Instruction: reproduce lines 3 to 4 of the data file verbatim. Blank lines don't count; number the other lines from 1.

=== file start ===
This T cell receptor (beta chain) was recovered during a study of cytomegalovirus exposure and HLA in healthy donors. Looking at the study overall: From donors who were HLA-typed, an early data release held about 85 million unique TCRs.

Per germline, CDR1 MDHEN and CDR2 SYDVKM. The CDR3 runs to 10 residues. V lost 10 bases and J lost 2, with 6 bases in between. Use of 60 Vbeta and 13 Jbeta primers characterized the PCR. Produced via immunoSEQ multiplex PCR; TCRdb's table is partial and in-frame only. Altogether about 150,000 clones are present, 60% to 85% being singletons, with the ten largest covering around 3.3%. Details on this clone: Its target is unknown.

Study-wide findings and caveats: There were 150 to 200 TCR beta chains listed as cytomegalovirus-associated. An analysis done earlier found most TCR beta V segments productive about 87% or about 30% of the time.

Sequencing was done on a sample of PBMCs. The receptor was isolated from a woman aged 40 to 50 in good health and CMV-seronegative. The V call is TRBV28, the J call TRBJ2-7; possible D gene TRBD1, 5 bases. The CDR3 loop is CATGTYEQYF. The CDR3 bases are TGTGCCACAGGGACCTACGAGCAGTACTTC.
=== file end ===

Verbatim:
Study-wide findings and caveats: There were 150 to 200 TCR beta chains listed as cytomegalovirus-associated. An analysis done earlier found most TCR beta V segments productive about 87% or about 30% of the time.

Sequencing was done on a sample of PBMCs. The receptor was isolated from a woman aged 40 to 50 in good health and CMV-seronegative. The V call is TRBV28, the J call TRBJ2-7; possible D gene TRBD1, 5 bases. The CDR3 loop is CATGTYEQYF. The CDR3 bases are TGTGCCACAGGGACCTACGAGCAGTACTTC.